The Joplin Globe, Joplin, MO


May 13, 2013

Dave Woods: Hamner-Barber veterans tribute raises bar

JOPLIN, Mo. — I cried during the veterans tribute recently at the Hamner-Barber Variety Theatre in Branson.

Dave Hamner and Jim Barber's variety show is filled with magic, music, ventriloquism and, near the end of the show, a veterans tribute like none I had seen before. It brought me to tears and raised the Branson veterans tribute bar for me.

Near the end of the show a giant screen drops from above the stage and a video starts playing. Three World War II veterans began telling their stirring war stories. The three tell their personal tales of raising the American flag atop Mount Suribachi on Iwo Jima. They watched as their friends and shipmates died around them under Japanese fire and shelling.

One of the world's best known and recognizable photos captures five U.S. Marines and a Navy corpsman planting Old Glory following a bloody battle for the island. Only the three survive.

A sculpture based on the famous Joe Rosenthal photo is the center piece of the Marine Corps War Memorial near Washington, D.C. The three men featured in the video are accompanied in song by Barber and Hamner. Again, it made me and a good part of the audience weep.

I don't want to spoil the ending for anyone. Just know Hamner and Barber's tribute will make any American proud of our servicemen and servicewomen's sacrifices.

The power of the show's tribute was made even more important with Armed Forces Day just around the corner. Many Branson shows and attractions have big plans to celebrate the occasion.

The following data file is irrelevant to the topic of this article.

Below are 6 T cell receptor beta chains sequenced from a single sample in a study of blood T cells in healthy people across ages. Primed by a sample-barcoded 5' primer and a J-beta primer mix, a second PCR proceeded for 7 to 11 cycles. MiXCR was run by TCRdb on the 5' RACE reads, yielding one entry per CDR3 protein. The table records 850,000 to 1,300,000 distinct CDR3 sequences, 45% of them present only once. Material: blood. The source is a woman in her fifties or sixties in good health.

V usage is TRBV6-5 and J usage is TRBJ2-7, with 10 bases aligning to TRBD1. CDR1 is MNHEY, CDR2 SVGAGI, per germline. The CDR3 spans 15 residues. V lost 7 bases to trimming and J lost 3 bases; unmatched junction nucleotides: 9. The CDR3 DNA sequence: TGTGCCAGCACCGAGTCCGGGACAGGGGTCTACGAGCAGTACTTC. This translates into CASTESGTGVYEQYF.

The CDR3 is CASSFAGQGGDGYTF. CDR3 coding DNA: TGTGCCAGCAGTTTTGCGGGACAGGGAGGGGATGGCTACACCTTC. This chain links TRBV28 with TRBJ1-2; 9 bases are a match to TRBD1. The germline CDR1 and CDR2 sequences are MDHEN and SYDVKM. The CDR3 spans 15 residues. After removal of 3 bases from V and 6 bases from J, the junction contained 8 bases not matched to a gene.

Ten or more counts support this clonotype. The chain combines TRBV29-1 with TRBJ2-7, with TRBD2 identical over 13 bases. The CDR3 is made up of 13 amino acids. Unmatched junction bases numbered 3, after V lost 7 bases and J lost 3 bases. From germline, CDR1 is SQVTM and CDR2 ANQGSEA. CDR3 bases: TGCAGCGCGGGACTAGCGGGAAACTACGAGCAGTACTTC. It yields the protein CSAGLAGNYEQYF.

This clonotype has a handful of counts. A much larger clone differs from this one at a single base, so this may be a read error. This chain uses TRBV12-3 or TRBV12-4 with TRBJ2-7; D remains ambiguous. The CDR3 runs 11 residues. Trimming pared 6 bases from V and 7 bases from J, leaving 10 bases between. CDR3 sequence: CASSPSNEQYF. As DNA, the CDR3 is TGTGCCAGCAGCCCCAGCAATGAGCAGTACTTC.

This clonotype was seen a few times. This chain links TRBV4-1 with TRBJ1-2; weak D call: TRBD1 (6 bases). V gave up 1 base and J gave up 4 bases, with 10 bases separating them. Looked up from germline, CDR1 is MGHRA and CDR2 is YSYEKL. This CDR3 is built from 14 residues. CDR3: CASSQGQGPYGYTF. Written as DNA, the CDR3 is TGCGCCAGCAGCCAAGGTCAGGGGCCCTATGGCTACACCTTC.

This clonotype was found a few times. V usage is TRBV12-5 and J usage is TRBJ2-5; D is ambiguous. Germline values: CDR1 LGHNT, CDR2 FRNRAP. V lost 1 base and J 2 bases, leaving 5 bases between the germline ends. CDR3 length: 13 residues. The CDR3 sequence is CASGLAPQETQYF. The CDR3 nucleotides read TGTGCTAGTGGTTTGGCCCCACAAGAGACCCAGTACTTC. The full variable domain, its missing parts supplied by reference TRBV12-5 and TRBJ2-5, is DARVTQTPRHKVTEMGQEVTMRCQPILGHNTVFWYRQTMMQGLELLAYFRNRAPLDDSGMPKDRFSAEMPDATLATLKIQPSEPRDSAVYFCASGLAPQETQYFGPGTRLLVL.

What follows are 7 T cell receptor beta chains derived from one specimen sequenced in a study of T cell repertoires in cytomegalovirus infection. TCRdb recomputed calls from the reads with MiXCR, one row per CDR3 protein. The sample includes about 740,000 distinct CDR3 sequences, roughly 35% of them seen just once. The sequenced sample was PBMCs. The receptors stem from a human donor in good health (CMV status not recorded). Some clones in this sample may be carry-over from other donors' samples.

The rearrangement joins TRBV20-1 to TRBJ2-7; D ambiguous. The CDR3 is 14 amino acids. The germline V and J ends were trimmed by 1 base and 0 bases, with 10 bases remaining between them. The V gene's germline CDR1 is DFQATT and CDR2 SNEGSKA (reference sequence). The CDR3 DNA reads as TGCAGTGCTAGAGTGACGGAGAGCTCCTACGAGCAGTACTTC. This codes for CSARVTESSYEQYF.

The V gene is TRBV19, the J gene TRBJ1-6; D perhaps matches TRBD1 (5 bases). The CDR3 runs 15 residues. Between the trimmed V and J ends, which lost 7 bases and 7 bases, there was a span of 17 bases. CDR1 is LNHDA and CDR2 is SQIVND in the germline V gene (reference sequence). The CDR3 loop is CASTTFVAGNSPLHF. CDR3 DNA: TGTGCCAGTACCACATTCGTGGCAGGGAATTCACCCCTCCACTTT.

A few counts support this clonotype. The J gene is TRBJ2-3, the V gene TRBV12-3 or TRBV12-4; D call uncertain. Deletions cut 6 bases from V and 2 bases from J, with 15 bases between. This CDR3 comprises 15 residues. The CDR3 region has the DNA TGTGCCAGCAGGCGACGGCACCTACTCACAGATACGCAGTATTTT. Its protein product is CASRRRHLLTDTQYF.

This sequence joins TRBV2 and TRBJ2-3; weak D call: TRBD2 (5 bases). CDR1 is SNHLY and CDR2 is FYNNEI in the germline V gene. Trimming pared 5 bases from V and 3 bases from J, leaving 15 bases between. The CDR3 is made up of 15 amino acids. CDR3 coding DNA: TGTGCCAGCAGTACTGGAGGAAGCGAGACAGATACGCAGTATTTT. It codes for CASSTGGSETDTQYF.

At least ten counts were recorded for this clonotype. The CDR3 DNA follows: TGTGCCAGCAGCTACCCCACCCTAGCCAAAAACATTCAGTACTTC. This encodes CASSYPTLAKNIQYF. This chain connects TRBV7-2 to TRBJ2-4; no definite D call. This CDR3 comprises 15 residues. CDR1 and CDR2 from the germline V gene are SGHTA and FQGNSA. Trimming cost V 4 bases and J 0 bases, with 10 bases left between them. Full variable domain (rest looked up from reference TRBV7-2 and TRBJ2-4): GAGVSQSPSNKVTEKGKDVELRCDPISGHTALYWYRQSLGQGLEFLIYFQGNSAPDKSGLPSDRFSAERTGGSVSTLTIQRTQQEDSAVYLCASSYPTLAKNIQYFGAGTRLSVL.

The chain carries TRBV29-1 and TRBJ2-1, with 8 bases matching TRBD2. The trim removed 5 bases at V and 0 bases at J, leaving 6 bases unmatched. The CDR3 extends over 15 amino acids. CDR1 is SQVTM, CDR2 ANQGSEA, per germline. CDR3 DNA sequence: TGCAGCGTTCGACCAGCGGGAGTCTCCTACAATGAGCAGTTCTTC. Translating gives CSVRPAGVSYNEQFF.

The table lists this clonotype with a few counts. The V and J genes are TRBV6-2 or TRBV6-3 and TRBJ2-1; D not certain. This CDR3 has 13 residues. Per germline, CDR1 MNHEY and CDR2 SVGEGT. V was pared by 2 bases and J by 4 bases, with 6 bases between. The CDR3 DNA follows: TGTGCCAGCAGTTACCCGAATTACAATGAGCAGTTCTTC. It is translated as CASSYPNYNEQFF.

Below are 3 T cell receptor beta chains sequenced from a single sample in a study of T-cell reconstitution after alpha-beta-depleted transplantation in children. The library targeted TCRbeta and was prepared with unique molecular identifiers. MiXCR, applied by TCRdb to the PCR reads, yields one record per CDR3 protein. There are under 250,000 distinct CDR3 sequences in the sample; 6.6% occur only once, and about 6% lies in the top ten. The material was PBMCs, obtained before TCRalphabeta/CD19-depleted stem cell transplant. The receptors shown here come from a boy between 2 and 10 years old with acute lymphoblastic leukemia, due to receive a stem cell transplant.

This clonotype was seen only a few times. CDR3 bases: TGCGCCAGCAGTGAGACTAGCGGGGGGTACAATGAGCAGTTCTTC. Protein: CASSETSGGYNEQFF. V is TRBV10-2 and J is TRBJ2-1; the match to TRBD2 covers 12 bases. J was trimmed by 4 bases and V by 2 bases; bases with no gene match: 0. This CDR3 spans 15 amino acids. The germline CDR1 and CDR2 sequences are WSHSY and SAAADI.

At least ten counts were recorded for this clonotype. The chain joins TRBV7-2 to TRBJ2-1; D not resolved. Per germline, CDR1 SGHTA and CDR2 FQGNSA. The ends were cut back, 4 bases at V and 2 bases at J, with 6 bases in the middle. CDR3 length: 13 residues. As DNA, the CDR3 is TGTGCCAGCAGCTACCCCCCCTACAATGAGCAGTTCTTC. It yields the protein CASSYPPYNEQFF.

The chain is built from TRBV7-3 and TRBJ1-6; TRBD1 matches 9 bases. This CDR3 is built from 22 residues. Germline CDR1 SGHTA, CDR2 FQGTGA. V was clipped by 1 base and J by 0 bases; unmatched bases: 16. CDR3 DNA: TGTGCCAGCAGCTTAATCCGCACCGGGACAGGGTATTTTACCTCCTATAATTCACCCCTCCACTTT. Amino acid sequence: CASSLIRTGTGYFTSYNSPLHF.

All that to say this: I see a lot of shows in Branson. While the 100 or more shows offered at Branson's 50-plus theaters each provide a wide variety of entertainment options, there is a single moment during most if not all of the shows that binds them together.

Near the end of most shows, the theater house lights are raised and members and veterans of America's Armed Forces are asked to stand and be recognized for their service to our country. No doubt, Branson shows and audiences love their warriors, past and present.

For years, just seeing the veterans of World War II, Korea and Vietnam stand made me proud to have served in the U.S. Navy myself. My grandpa at 19 parachuted into the Battle of the Bulge in 1944, taking enemy fire. Panels were ripped from his chute and he plummeted to the Belgian battleground below. He carried a metal reminder of that mission in his leg until the day he died, a little more than a year ago.

Many of those WWII soldiers and sailors, WAVES (Women Accepted for Volunteer Service) and WACs (Women's Army Corps) are well into their 90s. Veterans of the Korean conflict and Vietnam are not spring chickens either, but just as deserving of a hand. There are few of them left, and they deserve all the recognition we can offer.

Lately, I see many younger veterans of conflicts in Iraq and Afghanistan shyly stand for deserved accolades, too.

I never stand. Even when my grandma elbows me in the ribs and asks why I don't stand up, I always tell her the same thing: Those folks are in a different class of veteran than me. The closest I ever came to battle in my military career was dodging flying beer bottles during a couple of bar fights on a naval base in Panama. Hardly a heroic contribution to America's freedom.


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